Life Video

By Josh Saunders


A photographer cruelly called ‘leopard’ for the white patches all over her body, claims to have cured 80% of her Vitiligo.

Emma Thomson, 28, from Romford, Essex, battled bullying after her first pigment-free patches appeared during her early teens.

Dermatologists told her there was ‘no cure’ for the condition, which affects for 1% of the world’s population, as the colour seeped away from her face, neck and back.

PICS BY EMMA THOMSON / CATERS NEWS

She was so embarrassed that she used both specialist camouflage cream and smothered herself in fake tan twice a week so that the white spots couldn’t be seen beneath her ‘orange skin’.

After developing freckles in one of her Vitiligo spots, she started to believe she could regain pigment by being in the sun and after changing her diet two years ago noticed colour continuing to come back.

She’s found success since cutting out all sugar, wheat and dairy as well as doing positive thinking exercises and affirmations to reduce her stress levels.

Now she claims up to 80% of her Vitiligo affected skin has returned to her natural skin tone – which she now celebrates in a photo-series of self-portraits.

Emma said: “I came back from a holiday in Egypt, I was told to stay out of the sun because due to my condition I would be at a greater risk of skin cancer.

PICS BY EMMA THOMSON / CATERS NEWS

“But I noticed brown freckles develop in my Vitiligo spots and that was the first time I thought that I must be able to regain pigment.

“The more I went into the sun, the more my skin would start to tan apart from my neck, it started to come back every year and consistently got better, never getting worse again.

“When I noticed it was coming back so much I thought there must be a cure out there, despite being told there wasn’t one.

“A couple of years ago, I found online success stories and medical experiments online, where people with Vitiligo regain skin colour by changing their diets and reducing their stress levels.

“I cut all sugar and most wheats, so I don’t eat bread, pizza, fizzy drinks and alcohol, as well as no dairy and nothing processed.

“I would say about 80% of my pigment has returned, it’s just my neck left that still has more Vitiligo patches but apart from that no one notices.

PICS BY EMMA THOMSON / CATERS NEWS

“My whole face has regained pigment and my legs apart from one tiny spot and my neck is taking longer but om the other areas there are only tiny little white areas.

“These conditions are exacerbated by stress, so I have been working on reducing that too, trying to think positively and using affirmations.

“From research I found that Vitiligo is normally a symptom of an underlying health problem, I found out what was wrong with me and focussed on healing only for it to work on my Vitiligo too.”

Emma’s first Vitiligo spot appeared on her spine at 13-years-old in a specific a halo nevus formation – where a white ring appears around a mole.

She said: “I had one very small white spot on my spine, it gradually appeared in other places like my face, all over my arms and legs, as well as my neck which are the most affected areas.

“I was told there was nothing they could do apart from apply steroid creams, which didn’t do anything or light treatment which could increase my risk of skin cancer.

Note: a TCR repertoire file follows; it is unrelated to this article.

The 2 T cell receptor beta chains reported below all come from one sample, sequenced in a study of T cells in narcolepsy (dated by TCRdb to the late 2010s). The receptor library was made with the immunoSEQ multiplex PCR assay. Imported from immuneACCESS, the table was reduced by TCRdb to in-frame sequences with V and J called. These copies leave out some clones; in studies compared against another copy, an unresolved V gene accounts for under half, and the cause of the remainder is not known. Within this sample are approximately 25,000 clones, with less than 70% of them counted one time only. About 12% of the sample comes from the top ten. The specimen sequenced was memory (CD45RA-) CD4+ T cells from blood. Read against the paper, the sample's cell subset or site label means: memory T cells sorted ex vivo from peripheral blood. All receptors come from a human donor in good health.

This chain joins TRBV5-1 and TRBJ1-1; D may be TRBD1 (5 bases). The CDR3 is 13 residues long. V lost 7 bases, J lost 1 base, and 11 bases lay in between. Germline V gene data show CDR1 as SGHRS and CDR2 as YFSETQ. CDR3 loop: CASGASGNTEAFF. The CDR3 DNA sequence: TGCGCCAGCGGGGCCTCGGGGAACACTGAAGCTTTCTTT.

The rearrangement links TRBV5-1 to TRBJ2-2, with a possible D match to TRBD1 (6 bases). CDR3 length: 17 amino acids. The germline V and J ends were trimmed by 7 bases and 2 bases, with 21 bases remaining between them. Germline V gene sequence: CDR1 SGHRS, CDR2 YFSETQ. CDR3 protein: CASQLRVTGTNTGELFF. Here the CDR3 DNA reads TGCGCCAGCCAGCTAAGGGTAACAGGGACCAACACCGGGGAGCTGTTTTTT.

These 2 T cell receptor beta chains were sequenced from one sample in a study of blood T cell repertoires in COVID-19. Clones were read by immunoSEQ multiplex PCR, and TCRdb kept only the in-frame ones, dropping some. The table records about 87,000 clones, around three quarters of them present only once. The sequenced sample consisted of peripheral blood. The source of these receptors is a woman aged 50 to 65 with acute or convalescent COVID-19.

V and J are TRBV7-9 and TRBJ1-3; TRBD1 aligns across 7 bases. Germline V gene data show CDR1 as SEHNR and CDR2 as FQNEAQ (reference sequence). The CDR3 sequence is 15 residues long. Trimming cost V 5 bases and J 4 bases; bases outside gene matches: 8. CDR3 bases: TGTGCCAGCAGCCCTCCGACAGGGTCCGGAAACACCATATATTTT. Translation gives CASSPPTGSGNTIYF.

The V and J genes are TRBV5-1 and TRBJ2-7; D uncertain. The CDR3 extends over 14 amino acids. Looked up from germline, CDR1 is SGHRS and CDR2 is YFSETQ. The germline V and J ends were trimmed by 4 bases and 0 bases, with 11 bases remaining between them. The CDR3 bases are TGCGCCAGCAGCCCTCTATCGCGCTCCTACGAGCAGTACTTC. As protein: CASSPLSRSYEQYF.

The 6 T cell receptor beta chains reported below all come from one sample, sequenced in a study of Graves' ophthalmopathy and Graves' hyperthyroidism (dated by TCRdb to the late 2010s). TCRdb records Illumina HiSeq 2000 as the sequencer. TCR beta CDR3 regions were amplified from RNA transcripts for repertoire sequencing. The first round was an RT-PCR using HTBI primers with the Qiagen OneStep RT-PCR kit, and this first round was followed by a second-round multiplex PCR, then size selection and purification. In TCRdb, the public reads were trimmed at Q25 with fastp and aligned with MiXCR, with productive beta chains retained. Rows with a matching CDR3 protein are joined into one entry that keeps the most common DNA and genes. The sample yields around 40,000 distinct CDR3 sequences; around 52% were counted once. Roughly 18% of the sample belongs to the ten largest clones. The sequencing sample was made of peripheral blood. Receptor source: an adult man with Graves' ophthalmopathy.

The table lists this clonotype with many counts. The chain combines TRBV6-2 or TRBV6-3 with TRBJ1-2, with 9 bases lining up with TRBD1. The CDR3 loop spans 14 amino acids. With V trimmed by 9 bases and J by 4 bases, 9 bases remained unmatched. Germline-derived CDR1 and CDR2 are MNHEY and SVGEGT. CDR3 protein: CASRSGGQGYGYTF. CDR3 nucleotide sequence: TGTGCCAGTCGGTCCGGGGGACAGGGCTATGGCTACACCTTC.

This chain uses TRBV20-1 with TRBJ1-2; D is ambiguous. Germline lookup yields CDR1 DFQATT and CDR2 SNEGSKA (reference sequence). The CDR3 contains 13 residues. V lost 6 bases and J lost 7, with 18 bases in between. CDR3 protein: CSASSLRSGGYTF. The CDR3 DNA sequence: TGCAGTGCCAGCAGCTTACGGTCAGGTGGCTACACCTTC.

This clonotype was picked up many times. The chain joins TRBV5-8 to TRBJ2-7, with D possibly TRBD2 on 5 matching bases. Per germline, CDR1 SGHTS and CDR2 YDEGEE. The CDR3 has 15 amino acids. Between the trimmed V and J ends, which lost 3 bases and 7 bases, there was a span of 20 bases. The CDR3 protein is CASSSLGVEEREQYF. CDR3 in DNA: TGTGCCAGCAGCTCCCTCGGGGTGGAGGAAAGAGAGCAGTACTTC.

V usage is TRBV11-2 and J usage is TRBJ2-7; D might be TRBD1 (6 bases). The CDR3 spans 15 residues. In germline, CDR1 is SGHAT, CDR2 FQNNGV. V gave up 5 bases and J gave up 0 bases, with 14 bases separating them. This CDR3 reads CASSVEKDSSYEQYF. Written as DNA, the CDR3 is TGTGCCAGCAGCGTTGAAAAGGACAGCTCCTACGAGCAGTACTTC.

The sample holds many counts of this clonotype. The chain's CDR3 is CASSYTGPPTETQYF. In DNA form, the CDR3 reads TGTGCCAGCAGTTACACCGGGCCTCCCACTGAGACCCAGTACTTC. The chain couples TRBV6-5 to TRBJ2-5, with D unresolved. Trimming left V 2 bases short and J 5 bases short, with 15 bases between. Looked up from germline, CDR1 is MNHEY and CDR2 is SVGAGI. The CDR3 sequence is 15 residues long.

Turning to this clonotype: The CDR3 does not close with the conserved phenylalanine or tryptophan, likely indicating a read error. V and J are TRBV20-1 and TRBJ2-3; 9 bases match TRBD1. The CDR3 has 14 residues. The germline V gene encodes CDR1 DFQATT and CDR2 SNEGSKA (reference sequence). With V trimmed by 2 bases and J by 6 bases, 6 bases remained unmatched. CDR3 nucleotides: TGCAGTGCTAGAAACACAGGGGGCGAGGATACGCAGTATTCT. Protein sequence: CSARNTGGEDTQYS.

“I was upset because I thought it would carry on spreading and nothing could get rid of it, but then my mum found camouflage make-up through the British Red Cross.”

Emma was devastated knowing that there was no cure and after feeling unable to fully cover her skin with the specialist cream she resorted to using fake-tan.

PICS BY EMMA THOMSON / CATERS NEWS

Her self-image issues were worsened by regular bullying at school, being dumped because of the skin condition and rejected by a potential date.

Emma said: “The boys at school would say I had leprosy, call me a leopard or just tell me I was ugly, I’ve blocked out a lot of it, but know I was very embarrassed.

“In my teenage years, because it had spread so much I used fake tan and general foundation, which worked out better off as no one could tell unless I took my make-up off.

“I would apply the fake tan twice a week all over my body and looked really orange.

“I even had a boyfriend split up with me because of Vitiligo and another didn’t want to go on a date with me because of it.

“It certainly made me more self-conscious, but as I got older I realised people like that weren’t worth my time.”

Emma changed her diet on advice from her herbalist after being diagnosed with adrenal failure, caused by pituitary gland problems, which also resulted in polycystic ovaries syndrome.

It went onto aid the health problem and additionally, she believes is one of the main causes for her skin pigmentation returning.

Now she’s trying to raise awareness of her personal cure, which she believes could help others too.

Emma said: “It was hard to hear there was no cure when I was young, I was quite depressed about it in school, but once I realised some areas were developing pigment again I became more positive.

“I’m hopeful that this could help others and have spoken to a lot of people who have worked on changing their diet and reducing their stress levels too.”

DIET
Breakfast: Porridge with Manuka honey
Snacks: Almonds and walnuts; or, wrapped vegetable aubergines/avocados/veg; or hummus/lentil, kale or beetroot crisps.
Lunch: Vegetable/green soups or jacket potato with a green superfood salad
Dinner: Vegetables, chicken and potatoes
Drinks: Green tea, Peppermint tea, water and vegetables juices.
Juice ingredients: Beetroot, celery, spinach, kale, carrots, ginger, cucumber, green apples, black berries.
Additional: herbal tincture and supplements